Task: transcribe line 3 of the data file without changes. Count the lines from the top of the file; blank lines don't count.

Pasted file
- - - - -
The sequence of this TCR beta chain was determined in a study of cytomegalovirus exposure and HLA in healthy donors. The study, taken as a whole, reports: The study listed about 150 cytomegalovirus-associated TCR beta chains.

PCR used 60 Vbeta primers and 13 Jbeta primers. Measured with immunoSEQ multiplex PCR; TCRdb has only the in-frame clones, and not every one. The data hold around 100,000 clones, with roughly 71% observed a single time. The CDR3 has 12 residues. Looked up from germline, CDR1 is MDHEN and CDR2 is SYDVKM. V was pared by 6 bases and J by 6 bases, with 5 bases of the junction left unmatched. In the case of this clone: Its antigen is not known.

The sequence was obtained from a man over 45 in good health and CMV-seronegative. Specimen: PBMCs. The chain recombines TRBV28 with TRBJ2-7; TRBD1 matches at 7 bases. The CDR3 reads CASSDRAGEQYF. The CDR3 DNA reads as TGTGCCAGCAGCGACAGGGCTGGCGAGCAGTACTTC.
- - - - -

The sequence was obtained from a man over 45 in good health and CMV-seronegative. Specimen: PBMCs. The chain recombines TRBV28 with TRBJ2-7; TRBD1 matches at 7 bases. The CDR3 reads CASSDRAGEQYF. The CDR3 DNA reads as TGTGCCAGCAGCGACAGGGCTGGCGAGCAGTACTTC.